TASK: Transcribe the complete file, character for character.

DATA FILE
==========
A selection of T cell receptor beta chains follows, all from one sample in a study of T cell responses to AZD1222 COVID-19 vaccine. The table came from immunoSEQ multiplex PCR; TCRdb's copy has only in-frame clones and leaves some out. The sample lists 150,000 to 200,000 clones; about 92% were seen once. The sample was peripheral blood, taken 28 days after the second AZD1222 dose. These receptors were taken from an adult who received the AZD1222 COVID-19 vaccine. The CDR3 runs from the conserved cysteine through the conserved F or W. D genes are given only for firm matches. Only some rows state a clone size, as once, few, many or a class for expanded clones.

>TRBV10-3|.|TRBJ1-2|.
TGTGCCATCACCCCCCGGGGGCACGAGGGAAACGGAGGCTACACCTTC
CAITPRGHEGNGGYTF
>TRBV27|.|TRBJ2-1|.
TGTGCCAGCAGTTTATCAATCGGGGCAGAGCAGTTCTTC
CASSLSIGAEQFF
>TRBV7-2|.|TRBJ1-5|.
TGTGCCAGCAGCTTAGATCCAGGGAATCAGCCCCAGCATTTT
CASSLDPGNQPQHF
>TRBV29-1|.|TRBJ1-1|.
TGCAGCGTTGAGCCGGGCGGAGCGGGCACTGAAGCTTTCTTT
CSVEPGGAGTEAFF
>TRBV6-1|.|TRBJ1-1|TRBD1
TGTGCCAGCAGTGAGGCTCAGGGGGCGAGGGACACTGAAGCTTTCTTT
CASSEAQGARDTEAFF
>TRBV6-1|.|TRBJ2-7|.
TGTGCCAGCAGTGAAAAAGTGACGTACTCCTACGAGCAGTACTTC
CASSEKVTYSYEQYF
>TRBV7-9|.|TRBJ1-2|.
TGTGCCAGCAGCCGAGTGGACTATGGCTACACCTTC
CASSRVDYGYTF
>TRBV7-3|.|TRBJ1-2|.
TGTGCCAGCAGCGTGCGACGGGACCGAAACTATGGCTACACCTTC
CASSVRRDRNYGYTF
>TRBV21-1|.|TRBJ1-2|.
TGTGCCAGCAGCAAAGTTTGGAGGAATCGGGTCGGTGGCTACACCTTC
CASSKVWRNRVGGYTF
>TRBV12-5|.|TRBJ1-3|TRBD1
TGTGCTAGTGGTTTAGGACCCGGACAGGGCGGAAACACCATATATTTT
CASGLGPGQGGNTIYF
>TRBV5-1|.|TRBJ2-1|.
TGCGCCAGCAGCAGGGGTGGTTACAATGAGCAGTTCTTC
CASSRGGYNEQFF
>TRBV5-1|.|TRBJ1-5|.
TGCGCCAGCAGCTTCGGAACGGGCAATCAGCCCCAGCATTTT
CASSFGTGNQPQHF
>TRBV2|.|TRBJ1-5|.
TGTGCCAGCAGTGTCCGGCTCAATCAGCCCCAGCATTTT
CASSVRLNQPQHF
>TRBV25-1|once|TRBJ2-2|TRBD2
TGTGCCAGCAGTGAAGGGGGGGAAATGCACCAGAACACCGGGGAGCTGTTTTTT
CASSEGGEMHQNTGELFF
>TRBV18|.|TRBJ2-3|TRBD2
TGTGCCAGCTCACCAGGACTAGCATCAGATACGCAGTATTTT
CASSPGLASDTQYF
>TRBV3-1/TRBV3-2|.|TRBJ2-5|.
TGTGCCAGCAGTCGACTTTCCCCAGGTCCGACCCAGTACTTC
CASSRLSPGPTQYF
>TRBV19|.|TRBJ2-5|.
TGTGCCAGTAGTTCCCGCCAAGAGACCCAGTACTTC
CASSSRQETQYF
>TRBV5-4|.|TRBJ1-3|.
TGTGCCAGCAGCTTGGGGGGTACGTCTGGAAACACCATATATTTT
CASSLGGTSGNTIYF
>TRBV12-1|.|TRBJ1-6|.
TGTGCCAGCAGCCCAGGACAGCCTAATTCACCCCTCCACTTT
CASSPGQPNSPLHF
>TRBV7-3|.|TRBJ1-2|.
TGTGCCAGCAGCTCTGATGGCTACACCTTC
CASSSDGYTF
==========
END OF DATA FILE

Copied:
A selection of T cell receptor beta chains follows, all from one sample in a study of T cell responses to AZD1222 COVID-19 vaccine. The table came from immunoSEQ multiplex PCR; TCRdb's copy has only in-frame clones and leaves some out. The sample lists 150,000 to 200,000 clones; about 92% were seen once. The sample was peripheral blood, taken 28 days after the second AZD1222 dose. These receptors were taken from an adult who received the AZD1222 COVID-19 vaccine. The CDR3 runs from the conserved cysteine through the conserved F or W. D genes are given only for firm matches. Only some rows state a clone size, as once, few, many or a class for expanded clones.

>TRBV10-3|.|TRBJ1-2|.
TGTGCCATCACCCCCCGGGGGCACGAGGGAAACGGAGGCTACACCTTC
CAITPRGHEGNGGYTF
>TRBV27|.|TRBJ2-1|.
TGTGCCAGCAGTTTATCAATCGGGGCAGAGCAGTTCTTC
CASSLSIGAEQFF
>TRBV7-2|.|TRBJ1-5|.
TGTGCCAGCAGCTTAGATCCAGGGAATCAGCCCCAGCATTTT
CASSLDPGNQPQHF
>TRBV29-1|.|TRBJ1-1|.
TGCAGCGTTGAGCCGGGCGGAGCGGGCACTGAAGCTTTCTTT
CSVEPGGAGTEAFF
>TRBV6-1|.|TRBJ1-1|TRBD1
TGTGCCAGCAGTGAGGCTCAGGGGGCGAGGGACACTGAAGCTTTCTTT
CASSEAQGARDTEAFF
>TRBV6-1|.|TRBJ2-7|.
TGTGCCAGCAGTGAAAAAGTGACGTACTCCTACGAGCAGTACTTC
CASSEKVTYSYEQYF
>TRBV7-9|.|TRBJ1-2|.
TGTGCCAGCAGCCGAGTGGACTATGGCTACACCTTC
CASSRVDYGYTF
>TRBV7-3|.|TRBJ1-2|.
TGTGCCAGCAGCGTGCGACGGGACCGAAACTATGGCTACACCTTC
CASSVRRDRNYGYTF
>TRBV21-1|.|TRBJ1-2|.
TGTGCCAGCAGCAAAGTTTGGAGGAATCGGGTCGGTGGCTACACCTTC
CASSKVWRNRVGGYTF
>TRBV12-5|.|TRBJ1-3|TRBD1
TGTGCTAGTGGTTTAGGACCCGGACAGGGCGGAAACACCATATATTTT
CASGLGPGQGGNTIYF
>TRBV5-1|.|TRBJ2-1|.
TGCGCCAGCAGCAGGGGTGGTTACAATGAGCAGTTCTTC
CASSRGGYNEQFF
>TRBV5-1|.|TRBJ1-5|.
TGCGCCAGCAGCTTCGGAACGGGCAATCAGCCCCAGCATTTT
CASSFGTGNQPQHF
>TRBV2|.|TRBJ1-5|.
TGTGCCAGCAGTGTCCGGCTCAATCAGCCCCAGCATTTT
CASSVRLNQPQHF
>TRBV25-1|once|TRBJ2-2|TRBD2
TGTGCCAGCAGTGAAGGGGGGGAAATGCACCAGAACACCGGGGAGCTGTTTTTT
CASSEGGEMHQNTGELFF
>TRBV18|.|TRBJ2-3|TRBD2
TGTGCCAGCTCACCAGGACTAGCATCAGATACGCAGTATTTT
CASSPGLASDTQYF
>TRBV3-1/TRBV3-2|.|TRBJ2-5|.
TGTGCCAGCAGTCGACTTTCCCCAGGTCCGACCCAGTACTTC
CASSRLSPGPTQYF
>TRBV19|.|TRBJ2-5|.
TGTGCCAGTAGTTCCCGCCAAGAGACCCAGTACTTC
CASSSRQETQYF
>TRBV5-4|.|TRBJ1-3|.
TGTGCCAGCAGCTTGGGGGGTACGTCTGGAAACACCATATATTTT
CASSLGGTSGNTIYF
>TRBV12-1|.|TRBJ1-6|.
TGTGCCAGCAGCCCAGGACAGCCTAATTCACCCCTCCACTTT
CASSPGQPNSPLHF
>TRBV7-3|.|TRBJ1-2|.
TGTGCCAGCAGCTCTGATGGCTACACCTTC
CASSSDGYTF